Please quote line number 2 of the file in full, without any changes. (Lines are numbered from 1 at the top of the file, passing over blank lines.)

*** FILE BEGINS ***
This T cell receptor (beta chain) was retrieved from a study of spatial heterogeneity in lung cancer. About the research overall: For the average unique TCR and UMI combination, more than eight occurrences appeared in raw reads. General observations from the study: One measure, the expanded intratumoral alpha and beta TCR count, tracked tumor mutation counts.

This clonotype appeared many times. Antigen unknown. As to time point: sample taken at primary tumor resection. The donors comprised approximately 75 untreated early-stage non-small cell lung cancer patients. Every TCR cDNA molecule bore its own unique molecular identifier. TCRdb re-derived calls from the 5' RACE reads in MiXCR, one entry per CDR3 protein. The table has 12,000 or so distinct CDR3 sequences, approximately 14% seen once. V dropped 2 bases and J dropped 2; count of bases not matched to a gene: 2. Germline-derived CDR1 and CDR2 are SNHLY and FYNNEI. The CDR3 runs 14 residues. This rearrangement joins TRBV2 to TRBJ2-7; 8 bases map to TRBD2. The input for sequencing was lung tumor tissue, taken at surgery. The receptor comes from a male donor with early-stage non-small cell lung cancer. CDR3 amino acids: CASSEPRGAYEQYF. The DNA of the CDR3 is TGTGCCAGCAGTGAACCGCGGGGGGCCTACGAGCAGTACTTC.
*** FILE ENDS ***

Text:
This clonotype appeared many times. Antigen unknown. As to time point: sample taken at primary tumor resection. The donors comprised approximately 75 untreated early-stage non-small cell lung cancer patients. Every TCR cDNA molecule bore its own unique molecular identifier. TCRdb re-derived calls from the 5' RACE reads in MiXCR, one entry per CDR3 protein. The table has 12,000 or so distinct CDR3 sequences, approximately 14% seen once. V dropped 2 bases and J dropped 2; count of bases not matched to a gene: 2. Germline-derived CDR1 and CDR2 are SNHLY and FYNNEI. The CDR3 runs 14 residues. This rearrangement joins TRBV2 to TRBJ2-7; 8 bases map to TRBD2. The input for sequencing was lung tumor tissue, taken at surgery. The receptor comes from a male donor with early-stage non-small cell lung cancer. CDR3 amino acids: CASSEPRGAYEQYF. The DNA of the CDR3 is TGTGCCAGCAGTGAACCGCGGGGGGCCTACGAGCAGTACTTC.